Welcome to a new decade of frightfully entertaining information from the subterranean offices of Goth Chick News. 2020 is already shaping up to be a busy year with multiple trade shows to cover, interesting people to introduce you to, an epic Halloween bash to plan and multiple random bits of creepiness to share, starting with this.
You’ve likely never heard of Japanese artist Nagato Iwasaki. I certainly hadn’t until I came across him in a photo exhibition. The first words that came to mind when I saw Iwasaki’s sculptures were “beautiful nightmare” and I knew I had to share them with you. Iwasaki create humanoid figures from driftwood.
Back in the early 70’s, Masahiro Mori, Japan’s first creator of robots which had a human-like appearance, coined the term “uncanny valley”. He used it to describe the uneasy feeling, boarding on revulsion, which people experience when non-human objects look a bit too much like real humans. I immediately think of ginger roots which look very much like human babies and have been creeping people out for centuries. Inspired by the concept of the “uncanny valley,” Iwasaki set out to purposely create it in nature, by blurring the line between flesh and wood.
Iwasaki’s collection of faceless giants which he refers to as “torsos” are unnerving and stunning in equal measure. Made entirely of driftwood found by the artist, they are depicted in mid-stride, or standing stock still, the twists and turns of their muscles and organs portrayed through warped wood, as if their skin has been flayed away.
My studio is located in a town on the southern tip of Yamanashi prefecture. If you head over that way after a typhoon, there is always a lot of drift wood that has been washed up on the beach. I eventually started putting together these pieces of drift wood to create human forms. The Torso pieces I create use absolutely no glue or other adhesives. Instead of iron nails I use wooden stakes, so these pieces don’t use any materials other than wood in their creation. I also don’t bend, shave, or otherwise process the wood in any way. Every piece is built to stand on its own without support. Each piece of drift wood I use seems to have been destined for use as some part of the human form, as each individual piece comes together to fill the parts of the body naturally. My job is to simply connect those parts together. Much like our own bodies will all one day rot away and return to the earth, so too will my pieces likely suffer a similar fate. Wood has that sort of ‘organic’ appeal to it, and I believe that is why I was drawn to the concept of using drift wood to begin with.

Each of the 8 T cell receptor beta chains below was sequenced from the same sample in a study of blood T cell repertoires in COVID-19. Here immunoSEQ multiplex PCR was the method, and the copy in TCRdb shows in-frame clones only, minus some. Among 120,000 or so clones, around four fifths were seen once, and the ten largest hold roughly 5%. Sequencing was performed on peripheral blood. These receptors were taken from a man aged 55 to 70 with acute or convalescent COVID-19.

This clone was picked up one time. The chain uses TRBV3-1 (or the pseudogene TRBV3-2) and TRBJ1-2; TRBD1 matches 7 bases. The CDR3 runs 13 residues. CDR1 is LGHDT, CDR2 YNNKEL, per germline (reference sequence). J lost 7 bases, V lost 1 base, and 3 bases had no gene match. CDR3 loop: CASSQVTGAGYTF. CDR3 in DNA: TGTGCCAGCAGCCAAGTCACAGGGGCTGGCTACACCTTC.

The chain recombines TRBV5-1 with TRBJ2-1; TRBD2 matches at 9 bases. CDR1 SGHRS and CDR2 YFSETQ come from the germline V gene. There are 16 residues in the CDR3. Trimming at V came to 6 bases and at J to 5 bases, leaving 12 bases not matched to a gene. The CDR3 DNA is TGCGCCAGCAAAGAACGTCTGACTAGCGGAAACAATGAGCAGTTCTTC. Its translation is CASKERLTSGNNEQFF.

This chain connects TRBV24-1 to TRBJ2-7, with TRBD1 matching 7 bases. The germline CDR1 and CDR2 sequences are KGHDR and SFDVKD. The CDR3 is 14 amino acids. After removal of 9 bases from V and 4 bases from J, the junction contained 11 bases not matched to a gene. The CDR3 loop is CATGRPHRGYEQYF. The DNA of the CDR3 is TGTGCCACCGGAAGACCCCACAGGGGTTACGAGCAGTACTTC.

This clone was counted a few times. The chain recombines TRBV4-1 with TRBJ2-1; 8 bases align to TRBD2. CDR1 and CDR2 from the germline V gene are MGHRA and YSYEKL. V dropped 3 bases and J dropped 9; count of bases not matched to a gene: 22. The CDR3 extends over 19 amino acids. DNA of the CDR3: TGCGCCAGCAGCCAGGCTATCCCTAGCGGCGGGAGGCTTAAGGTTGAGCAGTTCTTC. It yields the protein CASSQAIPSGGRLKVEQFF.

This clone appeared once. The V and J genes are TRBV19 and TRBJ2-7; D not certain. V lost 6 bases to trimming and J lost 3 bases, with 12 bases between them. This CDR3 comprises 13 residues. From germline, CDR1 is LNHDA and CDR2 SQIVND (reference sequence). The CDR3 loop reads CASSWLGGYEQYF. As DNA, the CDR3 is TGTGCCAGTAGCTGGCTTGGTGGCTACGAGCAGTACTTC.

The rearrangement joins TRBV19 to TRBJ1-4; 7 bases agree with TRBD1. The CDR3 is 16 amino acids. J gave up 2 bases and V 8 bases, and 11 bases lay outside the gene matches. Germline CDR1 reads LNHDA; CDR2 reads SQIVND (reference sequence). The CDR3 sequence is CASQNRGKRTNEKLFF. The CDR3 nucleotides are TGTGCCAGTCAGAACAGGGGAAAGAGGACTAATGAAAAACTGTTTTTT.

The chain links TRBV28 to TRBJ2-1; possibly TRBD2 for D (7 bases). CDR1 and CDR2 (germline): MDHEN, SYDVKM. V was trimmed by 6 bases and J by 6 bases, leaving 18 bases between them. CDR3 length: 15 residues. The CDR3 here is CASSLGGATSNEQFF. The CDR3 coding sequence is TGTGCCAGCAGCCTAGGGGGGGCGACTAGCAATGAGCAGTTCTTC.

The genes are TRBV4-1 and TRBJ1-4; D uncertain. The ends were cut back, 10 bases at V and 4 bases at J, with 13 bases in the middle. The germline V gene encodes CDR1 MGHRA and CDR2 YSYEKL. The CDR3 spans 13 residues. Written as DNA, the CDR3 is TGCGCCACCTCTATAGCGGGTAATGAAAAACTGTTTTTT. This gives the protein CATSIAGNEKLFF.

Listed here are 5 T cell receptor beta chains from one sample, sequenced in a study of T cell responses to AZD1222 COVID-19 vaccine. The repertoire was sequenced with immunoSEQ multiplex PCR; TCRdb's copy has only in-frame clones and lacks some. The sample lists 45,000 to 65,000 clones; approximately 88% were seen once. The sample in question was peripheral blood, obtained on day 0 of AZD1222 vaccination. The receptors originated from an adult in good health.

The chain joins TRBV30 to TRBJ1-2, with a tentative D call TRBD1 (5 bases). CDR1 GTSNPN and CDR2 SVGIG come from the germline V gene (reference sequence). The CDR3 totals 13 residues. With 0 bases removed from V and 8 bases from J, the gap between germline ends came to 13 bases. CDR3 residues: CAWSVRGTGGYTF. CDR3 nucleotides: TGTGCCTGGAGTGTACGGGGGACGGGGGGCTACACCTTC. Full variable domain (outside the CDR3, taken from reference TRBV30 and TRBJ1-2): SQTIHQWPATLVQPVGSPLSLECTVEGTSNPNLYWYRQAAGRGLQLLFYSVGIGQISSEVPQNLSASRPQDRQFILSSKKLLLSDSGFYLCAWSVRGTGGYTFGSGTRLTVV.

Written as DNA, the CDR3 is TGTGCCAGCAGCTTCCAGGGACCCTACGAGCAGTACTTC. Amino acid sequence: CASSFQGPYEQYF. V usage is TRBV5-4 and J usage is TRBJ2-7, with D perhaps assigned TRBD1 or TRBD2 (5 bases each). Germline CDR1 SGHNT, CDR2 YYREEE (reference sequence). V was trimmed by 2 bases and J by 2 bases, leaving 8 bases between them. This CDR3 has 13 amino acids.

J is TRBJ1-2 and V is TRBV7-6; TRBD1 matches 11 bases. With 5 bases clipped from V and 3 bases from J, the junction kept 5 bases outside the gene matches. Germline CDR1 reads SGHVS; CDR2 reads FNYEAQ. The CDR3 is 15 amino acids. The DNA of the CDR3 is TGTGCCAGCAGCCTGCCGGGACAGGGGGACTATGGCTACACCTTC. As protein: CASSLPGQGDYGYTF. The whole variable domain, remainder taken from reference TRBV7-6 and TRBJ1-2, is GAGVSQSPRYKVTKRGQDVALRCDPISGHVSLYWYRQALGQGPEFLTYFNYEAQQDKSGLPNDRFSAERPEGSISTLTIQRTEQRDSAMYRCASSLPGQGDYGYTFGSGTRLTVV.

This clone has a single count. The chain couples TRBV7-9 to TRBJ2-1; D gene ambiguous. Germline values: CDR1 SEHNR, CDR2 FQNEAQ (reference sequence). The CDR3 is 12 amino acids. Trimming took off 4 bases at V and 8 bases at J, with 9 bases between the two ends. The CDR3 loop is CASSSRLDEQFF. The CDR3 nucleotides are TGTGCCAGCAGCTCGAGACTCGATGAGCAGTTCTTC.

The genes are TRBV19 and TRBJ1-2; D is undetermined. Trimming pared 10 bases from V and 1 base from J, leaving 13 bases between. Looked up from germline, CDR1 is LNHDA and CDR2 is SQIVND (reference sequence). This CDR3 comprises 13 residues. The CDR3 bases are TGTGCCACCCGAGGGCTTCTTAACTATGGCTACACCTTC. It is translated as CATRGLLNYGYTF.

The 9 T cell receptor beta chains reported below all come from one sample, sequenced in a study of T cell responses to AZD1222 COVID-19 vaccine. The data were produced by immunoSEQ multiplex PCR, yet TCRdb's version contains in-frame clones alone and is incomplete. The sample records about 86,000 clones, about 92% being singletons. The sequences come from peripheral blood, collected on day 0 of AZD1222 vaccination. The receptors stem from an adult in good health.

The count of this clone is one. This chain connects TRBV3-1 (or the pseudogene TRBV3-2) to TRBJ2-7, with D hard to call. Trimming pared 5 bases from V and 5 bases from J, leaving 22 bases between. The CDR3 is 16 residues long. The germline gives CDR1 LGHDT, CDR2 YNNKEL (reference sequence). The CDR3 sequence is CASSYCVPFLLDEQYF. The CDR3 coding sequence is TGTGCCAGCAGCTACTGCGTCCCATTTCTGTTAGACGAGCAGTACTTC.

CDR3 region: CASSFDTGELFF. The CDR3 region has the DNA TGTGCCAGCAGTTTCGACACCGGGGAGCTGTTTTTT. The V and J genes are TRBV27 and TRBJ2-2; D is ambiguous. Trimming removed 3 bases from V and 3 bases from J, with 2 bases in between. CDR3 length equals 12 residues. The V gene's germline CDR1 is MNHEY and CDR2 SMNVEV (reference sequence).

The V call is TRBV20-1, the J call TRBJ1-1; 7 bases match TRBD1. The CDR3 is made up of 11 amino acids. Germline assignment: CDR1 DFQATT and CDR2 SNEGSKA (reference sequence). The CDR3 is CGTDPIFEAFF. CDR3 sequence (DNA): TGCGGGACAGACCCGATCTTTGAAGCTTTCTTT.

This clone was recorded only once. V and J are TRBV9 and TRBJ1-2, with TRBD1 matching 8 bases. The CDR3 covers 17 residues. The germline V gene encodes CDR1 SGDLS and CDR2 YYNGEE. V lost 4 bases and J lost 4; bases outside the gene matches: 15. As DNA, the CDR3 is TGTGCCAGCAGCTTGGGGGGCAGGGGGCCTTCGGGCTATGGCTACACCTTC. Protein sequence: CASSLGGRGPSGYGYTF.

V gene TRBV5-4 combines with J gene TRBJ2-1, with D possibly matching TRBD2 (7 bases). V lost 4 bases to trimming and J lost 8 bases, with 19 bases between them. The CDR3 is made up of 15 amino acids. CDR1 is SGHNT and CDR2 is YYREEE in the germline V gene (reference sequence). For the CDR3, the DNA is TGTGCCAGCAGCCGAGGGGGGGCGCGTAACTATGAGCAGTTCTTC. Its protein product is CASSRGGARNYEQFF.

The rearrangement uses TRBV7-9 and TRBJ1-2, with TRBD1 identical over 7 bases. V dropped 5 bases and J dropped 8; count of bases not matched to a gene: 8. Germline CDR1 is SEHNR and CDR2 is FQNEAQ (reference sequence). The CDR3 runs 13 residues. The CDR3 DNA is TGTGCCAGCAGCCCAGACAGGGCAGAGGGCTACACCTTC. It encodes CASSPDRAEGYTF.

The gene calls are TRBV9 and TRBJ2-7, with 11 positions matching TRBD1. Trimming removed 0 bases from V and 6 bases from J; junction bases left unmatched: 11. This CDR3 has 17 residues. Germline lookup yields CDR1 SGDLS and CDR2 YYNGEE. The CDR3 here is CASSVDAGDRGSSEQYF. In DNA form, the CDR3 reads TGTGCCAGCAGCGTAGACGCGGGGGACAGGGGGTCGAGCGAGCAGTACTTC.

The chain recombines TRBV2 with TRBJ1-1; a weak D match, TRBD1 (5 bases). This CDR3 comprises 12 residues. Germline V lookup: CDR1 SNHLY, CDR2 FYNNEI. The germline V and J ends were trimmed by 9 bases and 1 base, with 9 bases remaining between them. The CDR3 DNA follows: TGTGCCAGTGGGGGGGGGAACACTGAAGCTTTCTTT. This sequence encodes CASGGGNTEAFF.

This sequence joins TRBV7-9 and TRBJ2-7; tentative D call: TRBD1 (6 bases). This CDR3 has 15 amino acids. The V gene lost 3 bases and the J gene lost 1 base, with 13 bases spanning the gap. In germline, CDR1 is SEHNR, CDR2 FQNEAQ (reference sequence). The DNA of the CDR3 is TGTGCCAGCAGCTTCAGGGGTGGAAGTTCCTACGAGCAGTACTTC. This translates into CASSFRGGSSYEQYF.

The sculptures themselves are life-sized at around 5 feet 9 inches and no two sculptures are exactly alike, which makes them all seem like individuals with their own quirks and personalities. Iwasaki’s creations have been exhibited in installations both in Japan and abroad, and have been featured in solo and group exhibitions in the Tokyo area for the past 25 years. Descriptions of Iwasaki’s sculptures by viewers run the gamut from scary, unsettling, and imposing, to profound, intriguing, and otherworldly.
Imagine a relaxing stroll in the woods, and them coming upon one of these.
“Nightmare fuel” is the description that comes to mind actually.
With that, we’ll thank you for coming with us into the brave new decade, and remind you to keep us posted on any story ideas or celebrity interviews you would like to see here. Just post a comment or drop a line to firstname.lastname@example.org.